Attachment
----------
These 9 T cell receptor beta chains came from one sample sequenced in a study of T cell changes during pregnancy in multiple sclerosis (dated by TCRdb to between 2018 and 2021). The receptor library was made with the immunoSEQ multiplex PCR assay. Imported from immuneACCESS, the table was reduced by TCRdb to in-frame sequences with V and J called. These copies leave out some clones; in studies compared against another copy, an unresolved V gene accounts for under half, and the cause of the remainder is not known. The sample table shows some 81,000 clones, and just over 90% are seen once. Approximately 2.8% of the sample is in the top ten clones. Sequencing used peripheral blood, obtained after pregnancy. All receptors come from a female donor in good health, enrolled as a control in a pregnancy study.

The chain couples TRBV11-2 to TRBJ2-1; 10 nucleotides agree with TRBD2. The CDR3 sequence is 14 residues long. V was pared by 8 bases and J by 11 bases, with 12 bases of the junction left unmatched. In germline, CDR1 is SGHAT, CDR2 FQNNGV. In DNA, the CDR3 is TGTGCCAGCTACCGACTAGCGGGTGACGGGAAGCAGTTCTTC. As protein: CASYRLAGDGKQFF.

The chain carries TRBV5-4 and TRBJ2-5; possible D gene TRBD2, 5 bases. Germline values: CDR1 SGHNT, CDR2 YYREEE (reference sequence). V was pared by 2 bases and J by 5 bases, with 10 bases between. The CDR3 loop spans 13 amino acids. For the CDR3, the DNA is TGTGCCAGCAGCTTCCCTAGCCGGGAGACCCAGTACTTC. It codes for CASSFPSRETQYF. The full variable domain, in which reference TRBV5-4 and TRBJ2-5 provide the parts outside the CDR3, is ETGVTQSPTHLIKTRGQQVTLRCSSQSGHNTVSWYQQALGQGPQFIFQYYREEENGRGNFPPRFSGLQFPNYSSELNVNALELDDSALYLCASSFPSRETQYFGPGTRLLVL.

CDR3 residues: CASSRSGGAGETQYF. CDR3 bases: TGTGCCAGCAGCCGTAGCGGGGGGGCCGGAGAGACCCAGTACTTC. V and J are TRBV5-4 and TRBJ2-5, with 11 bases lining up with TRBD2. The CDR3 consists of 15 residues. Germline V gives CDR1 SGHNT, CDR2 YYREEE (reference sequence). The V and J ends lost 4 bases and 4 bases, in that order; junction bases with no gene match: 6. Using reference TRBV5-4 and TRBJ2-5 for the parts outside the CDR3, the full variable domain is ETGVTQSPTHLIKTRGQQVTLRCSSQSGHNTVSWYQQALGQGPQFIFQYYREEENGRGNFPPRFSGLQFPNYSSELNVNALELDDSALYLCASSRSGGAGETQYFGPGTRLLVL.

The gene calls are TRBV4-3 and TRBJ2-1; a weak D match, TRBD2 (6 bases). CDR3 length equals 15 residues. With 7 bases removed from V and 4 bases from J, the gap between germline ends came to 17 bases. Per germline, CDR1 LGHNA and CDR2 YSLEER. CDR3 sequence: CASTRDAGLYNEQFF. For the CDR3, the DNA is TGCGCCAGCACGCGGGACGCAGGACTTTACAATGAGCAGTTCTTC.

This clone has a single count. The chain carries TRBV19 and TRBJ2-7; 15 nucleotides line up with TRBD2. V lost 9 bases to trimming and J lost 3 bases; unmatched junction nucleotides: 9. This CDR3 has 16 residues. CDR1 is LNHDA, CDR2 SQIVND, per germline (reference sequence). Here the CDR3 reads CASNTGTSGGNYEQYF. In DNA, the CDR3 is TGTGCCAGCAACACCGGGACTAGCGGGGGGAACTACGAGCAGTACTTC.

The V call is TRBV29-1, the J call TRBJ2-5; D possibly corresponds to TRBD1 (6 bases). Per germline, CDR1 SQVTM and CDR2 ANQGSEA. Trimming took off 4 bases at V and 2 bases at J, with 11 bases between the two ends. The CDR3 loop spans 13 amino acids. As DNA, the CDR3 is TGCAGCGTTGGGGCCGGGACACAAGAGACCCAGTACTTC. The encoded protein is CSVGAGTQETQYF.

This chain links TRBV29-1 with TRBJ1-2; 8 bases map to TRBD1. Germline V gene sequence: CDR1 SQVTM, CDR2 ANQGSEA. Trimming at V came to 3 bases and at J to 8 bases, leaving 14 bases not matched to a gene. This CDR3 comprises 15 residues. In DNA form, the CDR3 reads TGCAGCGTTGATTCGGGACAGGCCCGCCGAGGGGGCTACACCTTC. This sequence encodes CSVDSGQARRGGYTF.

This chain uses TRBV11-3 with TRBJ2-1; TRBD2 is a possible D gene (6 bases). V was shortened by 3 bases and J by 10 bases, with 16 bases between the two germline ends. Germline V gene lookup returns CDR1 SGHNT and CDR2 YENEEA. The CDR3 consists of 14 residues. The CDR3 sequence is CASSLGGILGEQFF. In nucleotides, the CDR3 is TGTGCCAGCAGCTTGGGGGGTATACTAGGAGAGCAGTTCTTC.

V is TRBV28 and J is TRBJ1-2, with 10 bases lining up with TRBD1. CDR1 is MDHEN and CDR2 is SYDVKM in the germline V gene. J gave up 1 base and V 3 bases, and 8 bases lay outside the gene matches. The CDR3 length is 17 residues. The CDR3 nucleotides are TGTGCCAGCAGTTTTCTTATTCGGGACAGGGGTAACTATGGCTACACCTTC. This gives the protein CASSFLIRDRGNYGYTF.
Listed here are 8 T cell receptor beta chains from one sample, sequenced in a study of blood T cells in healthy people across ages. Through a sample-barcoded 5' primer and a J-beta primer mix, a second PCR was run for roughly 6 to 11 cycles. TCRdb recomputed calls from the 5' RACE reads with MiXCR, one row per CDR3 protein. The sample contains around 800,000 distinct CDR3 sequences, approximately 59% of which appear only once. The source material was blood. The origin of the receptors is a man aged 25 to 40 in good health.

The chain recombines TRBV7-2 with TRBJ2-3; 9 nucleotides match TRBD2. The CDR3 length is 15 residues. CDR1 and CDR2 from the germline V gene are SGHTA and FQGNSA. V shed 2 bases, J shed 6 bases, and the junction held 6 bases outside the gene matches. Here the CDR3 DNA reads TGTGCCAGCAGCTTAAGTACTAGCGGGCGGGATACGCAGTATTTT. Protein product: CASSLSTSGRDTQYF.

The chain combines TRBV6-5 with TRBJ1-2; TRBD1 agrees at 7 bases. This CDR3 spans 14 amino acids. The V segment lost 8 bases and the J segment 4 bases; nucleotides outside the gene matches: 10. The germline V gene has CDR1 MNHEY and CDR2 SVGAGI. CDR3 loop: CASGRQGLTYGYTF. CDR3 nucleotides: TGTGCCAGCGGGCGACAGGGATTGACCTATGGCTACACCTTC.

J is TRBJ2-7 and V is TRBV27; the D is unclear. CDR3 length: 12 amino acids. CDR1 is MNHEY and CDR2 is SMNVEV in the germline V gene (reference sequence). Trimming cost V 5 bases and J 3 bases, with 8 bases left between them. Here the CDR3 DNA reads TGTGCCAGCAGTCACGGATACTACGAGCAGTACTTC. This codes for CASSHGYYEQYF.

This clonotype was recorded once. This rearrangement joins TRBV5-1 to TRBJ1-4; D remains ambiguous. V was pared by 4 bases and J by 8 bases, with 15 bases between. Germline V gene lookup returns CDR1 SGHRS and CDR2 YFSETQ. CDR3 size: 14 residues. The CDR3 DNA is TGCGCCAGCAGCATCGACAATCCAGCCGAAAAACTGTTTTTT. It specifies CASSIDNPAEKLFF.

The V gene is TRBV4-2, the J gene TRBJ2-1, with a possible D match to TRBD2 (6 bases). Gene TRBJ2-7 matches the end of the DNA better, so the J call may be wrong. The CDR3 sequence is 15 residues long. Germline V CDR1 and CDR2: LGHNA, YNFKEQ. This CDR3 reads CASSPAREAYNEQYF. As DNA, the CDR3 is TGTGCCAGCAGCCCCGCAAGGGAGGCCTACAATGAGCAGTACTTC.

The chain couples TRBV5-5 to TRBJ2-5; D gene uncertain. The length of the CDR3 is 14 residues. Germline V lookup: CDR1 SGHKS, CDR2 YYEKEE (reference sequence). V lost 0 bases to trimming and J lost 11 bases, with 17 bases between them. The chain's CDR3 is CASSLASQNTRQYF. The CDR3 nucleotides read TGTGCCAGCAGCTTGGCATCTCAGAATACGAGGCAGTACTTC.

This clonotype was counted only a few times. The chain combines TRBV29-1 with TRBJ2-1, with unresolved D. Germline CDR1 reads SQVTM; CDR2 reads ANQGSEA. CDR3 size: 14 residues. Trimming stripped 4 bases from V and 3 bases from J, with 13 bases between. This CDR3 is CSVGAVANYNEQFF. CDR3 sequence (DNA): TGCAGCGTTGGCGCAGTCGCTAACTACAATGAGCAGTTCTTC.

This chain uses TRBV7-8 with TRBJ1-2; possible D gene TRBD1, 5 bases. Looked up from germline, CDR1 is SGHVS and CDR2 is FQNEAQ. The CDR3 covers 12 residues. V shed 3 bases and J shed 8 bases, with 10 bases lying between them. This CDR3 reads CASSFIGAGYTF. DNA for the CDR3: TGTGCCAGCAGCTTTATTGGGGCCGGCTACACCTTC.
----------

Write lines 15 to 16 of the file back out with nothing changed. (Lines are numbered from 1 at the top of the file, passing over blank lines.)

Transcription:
This clonotype was recorded once. This rearrangement joins TRBV5-1 to TRBJ1-4; D remains ambiguous. V was pared by 4 bases and J by 8 bases, with 15 bases between. Germline V gene lookup returns CDR1 SGHRS and CDR2 YFSETQ. CDR3 size: 14 residues. The CDR3 DNA is TGCGCCAGCAGCATCGACAATCCAGCCGAAAAACTGTTTTTT. It specifies CASSIDNPAEKLFF.

The V gene is TRBV4-2, the J gene TRBJ2-1, with a possible D match to TRBD2 (6 bases). Gene TRBJ2-7 matches the end of the DNA better, so the J call may be wrong. The CDR3 sequence is 15 residues long. Germline V CDR1 and CDR2: LGHNA, YNFKEQ. This CDR3 reads CASSPAREAYNEQYF. As DNA, the CDR3 is TGTGCCAGCAGCCCCGCAAGGGAGGCCTACAATGAGCAGTACTTC.